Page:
Before the 1970s, a woman could not choose to deliver vaginally after having a cesarean section. Pregnant women who had a previous cesarean had to schedule a repeat c section when giving birth again.
In the years since, vaginal birth after cesarean (VBAC) has become a safe option for many birthing people with a low risk of complications. The VBAC success rate in the U.S. is 60-80%.
A successful VBAC does not have the potential for surgical complications that a c section does. However, an unsuccessful trial of labor after cesarean (TOLC) is linked to different complications, including the risk of uterine rupture.
We’ve compiled information about important VBAC considerations as you explore your options for giving birth.
A successful VBAC has a shorter recovery period than a repeat c section. It also carries a lower risk for the potential surgical complications of a c section which include:
There is also a lower risk for health issues associated with multiple c sections including hysterectomy and problems with the placenta, which can impact the possibility of future pregnancies.
In addition, women may choose a VBAC to have the experience of vaginal delivery, which can be important to their birth plan.
However, a VBAC also has the potential for infection, blood loss, and other health issues. Although rare, a VBAC carries the risk of uterine rupture.
Your risk of this rare but serious complication depends significantly on the type of uterine scar you have from your previous cesarean.
There is also the less common t-shaped incision, which has a higher risk of uterine rupture, similar to a vertical incision.
You cannot determine which kind of uterine incision was used during your previous c section by looking at the outer scar on your abdomen, but medical records should have this information.
If you are interested in a VBAC, have your OB/GYN or another trusted healthcare professional review the records from your previous cesarean.
You have the right to choose your c section incision. If you are planning to have a c section but may want to deliver by VBAC in the future, discuss incision options with your OB/GYN.
Those planning to deliver vaginally can also include their preferences for a c section incision in their birth plan, in the event of an unplanned c section.
It’s harmful to look at VBAC risks and benefits as fixed, universal certainties. The balance of VBAC risks and benefits differ from one woman to another depending on factors like the type of uterine scar, but it can also shift throughout your pregnancy.
For example, labor induction can increase the possibility of complications during vaginal delivery and lower your chance of a successful VBAC.
Conversely, if you plan to have a repeat c section but go into early labor, a VBAC may be a better option depending on how far you are into labor and the health of your baby.
Your healthcare provider can help you understand whether a VBAC or repeat c section is better for your current pregnancy.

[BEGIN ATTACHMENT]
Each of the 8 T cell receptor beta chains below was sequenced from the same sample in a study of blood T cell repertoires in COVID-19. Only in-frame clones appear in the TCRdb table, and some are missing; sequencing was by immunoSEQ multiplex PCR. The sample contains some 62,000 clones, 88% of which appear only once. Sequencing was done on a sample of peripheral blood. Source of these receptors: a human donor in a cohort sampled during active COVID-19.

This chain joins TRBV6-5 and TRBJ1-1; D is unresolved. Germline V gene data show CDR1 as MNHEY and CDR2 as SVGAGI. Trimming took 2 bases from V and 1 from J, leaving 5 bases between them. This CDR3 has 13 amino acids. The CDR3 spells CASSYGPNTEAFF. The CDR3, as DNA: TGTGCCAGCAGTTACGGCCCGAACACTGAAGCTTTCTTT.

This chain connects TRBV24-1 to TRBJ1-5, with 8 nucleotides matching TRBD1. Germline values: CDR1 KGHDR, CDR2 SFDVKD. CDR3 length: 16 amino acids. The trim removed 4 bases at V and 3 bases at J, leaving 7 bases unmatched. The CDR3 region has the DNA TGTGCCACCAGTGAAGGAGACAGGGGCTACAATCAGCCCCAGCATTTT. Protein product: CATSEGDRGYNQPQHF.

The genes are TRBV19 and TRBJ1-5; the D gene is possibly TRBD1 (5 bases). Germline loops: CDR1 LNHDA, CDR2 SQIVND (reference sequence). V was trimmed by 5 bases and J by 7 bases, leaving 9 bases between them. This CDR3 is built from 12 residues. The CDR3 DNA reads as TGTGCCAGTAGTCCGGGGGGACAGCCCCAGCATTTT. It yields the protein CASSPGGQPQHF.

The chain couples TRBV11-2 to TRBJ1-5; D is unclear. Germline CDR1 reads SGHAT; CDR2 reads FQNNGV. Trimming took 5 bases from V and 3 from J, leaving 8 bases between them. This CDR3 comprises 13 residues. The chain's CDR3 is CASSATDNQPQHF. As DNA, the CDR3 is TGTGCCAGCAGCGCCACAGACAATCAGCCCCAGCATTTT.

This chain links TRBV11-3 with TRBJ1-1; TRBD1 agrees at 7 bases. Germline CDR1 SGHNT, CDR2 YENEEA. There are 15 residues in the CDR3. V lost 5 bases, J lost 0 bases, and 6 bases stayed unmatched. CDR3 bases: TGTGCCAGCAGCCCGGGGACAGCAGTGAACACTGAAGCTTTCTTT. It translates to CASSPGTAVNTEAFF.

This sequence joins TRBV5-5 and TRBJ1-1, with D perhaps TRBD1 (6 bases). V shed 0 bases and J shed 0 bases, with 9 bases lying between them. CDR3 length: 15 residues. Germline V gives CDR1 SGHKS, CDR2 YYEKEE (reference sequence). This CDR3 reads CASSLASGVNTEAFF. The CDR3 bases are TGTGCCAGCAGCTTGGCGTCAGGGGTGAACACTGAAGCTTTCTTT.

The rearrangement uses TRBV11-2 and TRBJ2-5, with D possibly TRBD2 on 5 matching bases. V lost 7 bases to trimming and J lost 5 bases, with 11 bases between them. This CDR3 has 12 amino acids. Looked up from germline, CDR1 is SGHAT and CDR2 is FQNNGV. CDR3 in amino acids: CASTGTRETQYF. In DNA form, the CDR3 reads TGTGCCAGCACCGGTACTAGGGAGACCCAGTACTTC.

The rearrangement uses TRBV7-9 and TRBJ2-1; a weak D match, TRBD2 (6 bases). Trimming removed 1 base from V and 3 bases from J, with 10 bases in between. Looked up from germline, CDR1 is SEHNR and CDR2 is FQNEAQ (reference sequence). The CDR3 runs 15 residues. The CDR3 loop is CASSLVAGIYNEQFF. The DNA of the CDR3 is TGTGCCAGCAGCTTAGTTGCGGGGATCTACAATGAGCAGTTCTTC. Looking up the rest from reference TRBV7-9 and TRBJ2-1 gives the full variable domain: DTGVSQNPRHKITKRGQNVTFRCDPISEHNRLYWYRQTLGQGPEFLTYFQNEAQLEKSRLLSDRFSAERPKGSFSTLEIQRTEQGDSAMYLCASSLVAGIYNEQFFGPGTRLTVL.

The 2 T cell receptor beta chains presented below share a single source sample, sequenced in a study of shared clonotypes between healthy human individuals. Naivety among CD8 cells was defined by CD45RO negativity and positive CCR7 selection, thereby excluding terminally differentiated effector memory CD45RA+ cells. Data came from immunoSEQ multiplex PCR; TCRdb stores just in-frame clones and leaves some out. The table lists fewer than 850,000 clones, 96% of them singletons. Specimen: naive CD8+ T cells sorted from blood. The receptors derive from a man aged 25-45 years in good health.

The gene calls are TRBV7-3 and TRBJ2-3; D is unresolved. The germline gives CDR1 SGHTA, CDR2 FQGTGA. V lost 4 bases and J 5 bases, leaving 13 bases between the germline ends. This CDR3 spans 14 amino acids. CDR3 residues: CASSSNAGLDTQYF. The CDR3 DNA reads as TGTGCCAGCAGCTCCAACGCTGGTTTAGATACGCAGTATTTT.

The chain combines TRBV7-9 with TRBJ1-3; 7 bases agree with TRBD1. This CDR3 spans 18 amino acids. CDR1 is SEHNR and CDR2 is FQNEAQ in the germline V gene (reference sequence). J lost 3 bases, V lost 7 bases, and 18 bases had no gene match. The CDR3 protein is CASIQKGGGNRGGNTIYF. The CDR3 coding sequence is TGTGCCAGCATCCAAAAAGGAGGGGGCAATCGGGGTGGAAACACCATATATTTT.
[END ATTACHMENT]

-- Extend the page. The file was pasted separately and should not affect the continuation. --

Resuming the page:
As you explore your options for delivering, you may encounter a tool called a VBAC calculator, which healthcare providers sometimes use to determine your chance of a successful VBAC.
In recent years, the VBAC calculator has been called into question for its use of race as a factor in predicting success. Do not hesitate to seek a second opinion if you have concerns about how you are evaluated for a VBAC.
To understand if you are a VBAC candidate, speak with your healthcare provider about:
In general, you have a higher chance of a successful VBAC if you’ve had two or fewer c sections with low transverse incisions and have no additional uterine scars, abnormalities, or previous uterine ruptures.
You are also more likely to be a candidate for a VBAC if:
Certain health conditions and pregnancy circumstances can prevent the possibility of a VBAC.
A VBAC may not be a safe option if any of the following applies:
Additionally, a VBAC may not be an option if any of the following applies:
For the best chance of a successful VBAC, discuss your options for both vaginal and c section delivery with your OB/GYN early in your pregnancy.
The conversation should help you understand the associated risks and benefits given your individual health history and pregnancy circumstances, as well as inform your provider of your birthing preferences.
Make sure that they have your complete medical history, including records of your prior c section and any other uterine surgeries or procedures.
Here are some topics to cover.
Certain risk factors may arise during your pregnancy so continue to communicate with your healthcare provider about delivery options as your pregnancy progresses.
You should revisit your plan for delivery at each late-term appointment (34 weeks and beyond). Make sure that both you and your provider are confident in your birthing facility’s ability to respond to complications during a VBAC.
Finally, stay flexible — it’s impossible to predict exactly how labor and childbirth will go, whether you plan to deliver vaginally or by c section.
To ensure the safety of both you and your baby, a VBAC should take place in a medical facility that is equipped to manage potential VBAC complications and provide emergency care.
When planning your VBAC, coordinate with your care team to evaluate your chosen location’s available resources.
If planning for a VBAC outside of a hospital setting, coordinate an emergency transportation strategy with your birthing team.
At Ruth Health, we understand that nobody knows what you need better than you. We provide expert, evidence-based maternal advice so that you can make the best decisions for yourself.
If a repeat c section is an appropriate choice for you, our c section recovery sessions provide emotional and physical support while you heal, starting as early as 24 hours postpartum. Learn more or book a session.
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